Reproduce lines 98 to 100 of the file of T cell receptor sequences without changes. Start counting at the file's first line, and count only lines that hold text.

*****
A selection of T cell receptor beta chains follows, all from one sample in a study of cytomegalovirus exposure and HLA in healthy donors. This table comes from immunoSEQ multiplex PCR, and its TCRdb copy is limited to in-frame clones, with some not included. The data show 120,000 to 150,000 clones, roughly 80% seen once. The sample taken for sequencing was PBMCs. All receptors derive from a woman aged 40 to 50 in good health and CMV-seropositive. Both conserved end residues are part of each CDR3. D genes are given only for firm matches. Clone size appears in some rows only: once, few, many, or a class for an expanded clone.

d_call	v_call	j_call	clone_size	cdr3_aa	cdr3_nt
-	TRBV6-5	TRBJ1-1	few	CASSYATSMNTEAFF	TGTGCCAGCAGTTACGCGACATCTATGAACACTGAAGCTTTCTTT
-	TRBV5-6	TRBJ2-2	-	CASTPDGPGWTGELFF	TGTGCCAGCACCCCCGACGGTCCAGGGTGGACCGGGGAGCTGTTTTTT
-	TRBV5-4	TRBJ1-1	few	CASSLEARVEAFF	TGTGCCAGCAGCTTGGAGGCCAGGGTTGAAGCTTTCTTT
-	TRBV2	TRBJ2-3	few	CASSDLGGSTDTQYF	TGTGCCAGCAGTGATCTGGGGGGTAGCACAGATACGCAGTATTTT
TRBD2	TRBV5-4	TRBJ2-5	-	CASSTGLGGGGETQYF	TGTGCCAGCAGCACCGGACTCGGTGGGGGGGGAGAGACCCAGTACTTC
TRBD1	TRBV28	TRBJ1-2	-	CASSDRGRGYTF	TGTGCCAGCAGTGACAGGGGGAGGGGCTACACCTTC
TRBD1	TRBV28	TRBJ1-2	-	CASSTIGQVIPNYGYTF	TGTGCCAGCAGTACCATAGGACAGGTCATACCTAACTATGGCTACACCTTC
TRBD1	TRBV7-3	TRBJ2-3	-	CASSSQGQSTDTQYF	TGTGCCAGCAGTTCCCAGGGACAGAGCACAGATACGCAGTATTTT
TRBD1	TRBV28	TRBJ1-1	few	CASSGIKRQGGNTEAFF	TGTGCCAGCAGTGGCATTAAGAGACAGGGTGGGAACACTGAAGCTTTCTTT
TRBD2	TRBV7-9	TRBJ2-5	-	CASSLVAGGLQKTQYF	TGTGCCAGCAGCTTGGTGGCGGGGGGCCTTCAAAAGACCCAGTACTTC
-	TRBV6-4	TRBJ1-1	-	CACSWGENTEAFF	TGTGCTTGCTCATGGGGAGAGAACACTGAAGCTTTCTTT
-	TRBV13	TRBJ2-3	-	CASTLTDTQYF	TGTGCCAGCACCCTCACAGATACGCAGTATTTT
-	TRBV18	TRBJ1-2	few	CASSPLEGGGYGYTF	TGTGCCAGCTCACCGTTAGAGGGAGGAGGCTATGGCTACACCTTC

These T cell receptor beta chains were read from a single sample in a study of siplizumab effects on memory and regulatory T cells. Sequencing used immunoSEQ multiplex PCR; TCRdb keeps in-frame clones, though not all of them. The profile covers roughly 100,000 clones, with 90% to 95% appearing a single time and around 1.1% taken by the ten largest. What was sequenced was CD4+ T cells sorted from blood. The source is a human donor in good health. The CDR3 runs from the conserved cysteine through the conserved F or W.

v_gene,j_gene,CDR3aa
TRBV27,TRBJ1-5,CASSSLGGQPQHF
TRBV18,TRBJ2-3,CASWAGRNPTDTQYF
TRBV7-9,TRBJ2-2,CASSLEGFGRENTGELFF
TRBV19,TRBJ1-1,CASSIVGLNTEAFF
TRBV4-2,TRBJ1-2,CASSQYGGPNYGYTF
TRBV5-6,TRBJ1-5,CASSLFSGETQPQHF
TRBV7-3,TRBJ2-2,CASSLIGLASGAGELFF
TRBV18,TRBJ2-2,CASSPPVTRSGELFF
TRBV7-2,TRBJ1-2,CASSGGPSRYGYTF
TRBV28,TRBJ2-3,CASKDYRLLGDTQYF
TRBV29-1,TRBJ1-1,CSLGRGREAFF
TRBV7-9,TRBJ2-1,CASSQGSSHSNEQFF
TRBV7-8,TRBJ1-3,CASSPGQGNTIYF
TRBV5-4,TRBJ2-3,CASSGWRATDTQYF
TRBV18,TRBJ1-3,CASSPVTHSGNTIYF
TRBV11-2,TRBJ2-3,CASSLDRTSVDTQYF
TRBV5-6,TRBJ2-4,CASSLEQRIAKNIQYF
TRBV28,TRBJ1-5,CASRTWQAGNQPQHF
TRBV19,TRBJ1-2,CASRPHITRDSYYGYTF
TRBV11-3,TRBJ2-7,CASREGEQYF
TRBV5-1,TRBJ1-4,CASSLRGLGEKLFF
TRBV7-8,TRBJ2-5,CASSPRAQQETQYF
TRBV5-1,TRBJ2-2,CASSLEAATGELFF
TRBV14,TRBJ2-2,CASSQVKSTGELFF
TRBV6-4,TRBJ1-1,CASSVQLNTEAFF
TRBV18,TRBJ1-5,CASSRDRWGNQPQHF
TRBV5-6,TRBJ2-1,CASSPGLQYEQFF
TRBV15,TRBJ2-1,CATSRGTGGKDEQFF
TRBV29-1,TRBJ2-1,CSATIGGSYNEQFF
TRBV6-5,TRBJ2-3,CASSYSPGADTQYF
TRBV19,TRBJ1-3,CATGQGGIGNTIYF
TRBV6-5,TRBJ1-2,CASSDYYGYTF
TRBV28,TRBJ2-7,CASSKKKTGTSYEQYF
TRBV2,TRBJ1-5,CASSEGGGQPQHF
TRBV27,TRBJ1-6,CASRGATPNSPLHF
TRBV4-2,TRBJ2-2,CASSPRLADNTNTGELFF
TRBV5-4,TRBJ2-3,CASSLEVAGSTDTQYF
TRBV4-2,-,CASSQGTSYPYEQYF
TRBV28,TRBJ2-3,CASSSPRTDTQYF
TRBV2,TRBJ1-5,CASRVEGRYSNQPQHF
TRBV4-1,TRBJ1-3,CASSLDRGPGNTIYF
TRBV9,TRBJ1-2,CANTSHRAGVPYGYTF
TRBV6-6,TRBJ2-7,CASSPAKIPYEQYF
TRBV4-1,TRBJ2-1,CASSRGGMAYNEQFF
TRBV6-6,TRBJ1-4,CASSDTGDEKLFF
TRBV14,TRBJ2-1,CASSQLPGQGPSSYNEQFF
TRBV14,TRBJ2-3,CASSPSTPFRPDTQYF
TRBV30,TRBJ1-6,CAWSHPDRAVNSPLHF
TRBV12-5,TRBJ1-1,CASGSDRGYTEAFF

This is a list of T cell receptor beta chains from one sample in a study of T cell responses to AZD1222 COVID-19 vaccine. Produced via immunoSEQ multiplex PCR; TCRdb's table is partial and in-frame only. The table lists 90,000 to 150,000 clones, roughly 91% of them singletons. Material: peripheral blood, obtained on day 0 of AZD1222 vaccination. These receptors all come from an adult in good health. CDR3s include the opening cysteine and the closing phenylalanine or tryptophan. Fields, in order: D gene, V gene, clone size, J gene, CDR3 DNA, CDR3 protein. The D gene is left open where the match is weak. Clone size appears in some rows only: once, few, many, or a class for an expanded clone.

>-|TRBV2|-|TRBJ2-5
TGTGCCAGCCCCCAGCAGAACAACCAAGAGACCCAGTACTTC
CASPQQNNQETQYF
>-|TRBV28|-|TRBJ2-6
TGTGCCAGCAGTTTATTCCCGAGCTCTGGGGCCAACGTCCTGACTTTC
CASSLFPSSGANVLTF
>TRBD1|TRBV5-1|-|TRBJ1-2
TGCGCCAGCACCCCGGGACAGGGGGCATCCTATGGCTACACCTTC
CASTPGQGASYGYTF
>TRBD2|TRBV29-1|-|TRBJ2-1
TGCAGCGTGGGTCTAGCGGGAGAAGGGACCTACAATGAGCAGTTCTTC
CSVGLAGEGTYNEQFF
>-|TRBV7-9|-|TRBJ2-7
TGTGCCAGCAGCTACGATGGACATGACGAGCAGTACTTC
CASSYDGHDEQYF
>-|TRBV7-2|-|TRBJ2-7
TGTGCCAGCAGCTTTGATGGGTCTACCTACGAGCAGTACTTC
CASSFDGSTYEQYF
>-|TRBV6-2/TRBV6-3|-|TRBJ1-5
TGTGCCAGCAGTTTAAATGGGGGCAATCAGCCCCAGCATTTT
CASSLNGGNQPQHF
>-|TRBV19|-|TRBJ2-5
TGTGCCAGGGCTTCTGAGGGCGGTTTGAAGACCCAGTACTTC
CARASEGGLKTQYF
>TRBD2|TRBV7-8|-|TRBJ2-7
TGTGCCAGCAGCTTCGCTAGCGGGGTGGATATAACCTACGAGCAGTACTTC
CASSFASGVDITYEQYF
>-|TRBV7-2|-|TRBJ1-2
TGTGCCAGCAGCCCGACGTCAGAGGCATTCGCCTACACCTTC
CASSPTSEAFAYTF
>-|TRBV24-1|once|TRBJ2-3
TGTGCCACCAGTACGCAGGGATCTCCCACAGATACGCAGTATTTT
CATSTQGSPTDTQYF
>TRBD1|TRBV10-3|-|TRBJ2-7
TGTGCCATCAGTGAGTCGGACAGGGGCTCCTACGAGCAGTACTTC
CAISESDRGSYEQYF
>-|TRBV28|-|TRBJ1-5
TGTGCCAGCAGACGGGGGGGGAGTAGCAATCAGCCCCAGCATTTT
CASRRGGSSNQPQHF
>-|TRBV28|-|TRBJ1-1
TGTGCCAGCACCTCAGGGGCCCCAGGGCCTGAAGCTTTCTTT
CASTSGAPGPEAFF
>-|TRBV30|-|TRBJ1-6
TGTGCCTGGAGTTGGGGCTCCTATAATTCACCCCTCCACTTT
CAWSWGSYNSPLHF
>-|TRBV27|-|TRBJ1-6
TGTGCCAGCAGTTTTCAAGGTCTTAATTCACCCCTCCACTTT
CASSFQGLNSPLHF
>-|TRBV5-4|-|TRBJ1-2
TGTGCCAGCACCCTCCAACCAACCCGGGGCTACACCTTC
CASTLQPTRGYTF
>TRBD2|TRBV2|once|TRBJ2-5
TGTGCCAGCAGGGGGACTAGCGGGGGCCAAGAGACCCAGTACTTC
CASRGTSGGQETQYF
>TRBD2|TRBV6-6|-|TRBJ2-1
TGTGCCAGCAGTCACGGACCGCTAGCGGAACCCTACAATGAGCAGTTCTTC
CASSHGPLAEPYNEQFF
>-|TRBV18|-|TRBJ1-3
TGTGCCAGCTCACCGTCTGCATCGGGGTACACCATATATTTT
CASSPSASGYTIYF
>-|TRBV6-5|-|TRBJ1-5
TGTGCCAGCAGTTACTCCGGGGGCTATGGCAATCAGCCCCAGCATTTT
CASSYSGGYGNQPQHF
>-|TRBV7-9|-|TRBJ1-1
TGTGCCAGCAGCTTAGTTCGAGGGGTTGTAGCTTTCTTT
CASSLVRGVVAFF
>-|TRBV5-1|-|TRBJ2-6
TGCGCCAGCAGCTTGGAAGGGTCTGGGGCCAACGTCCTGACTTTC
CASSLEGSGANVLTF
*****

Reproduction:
>-|TRBV24-1|once|TRBJ2-3
TGTGCCACCAGTACGCAGGGATCTCCCACAGATACGCAGTATTTT
CATSTQGSPTDTQYF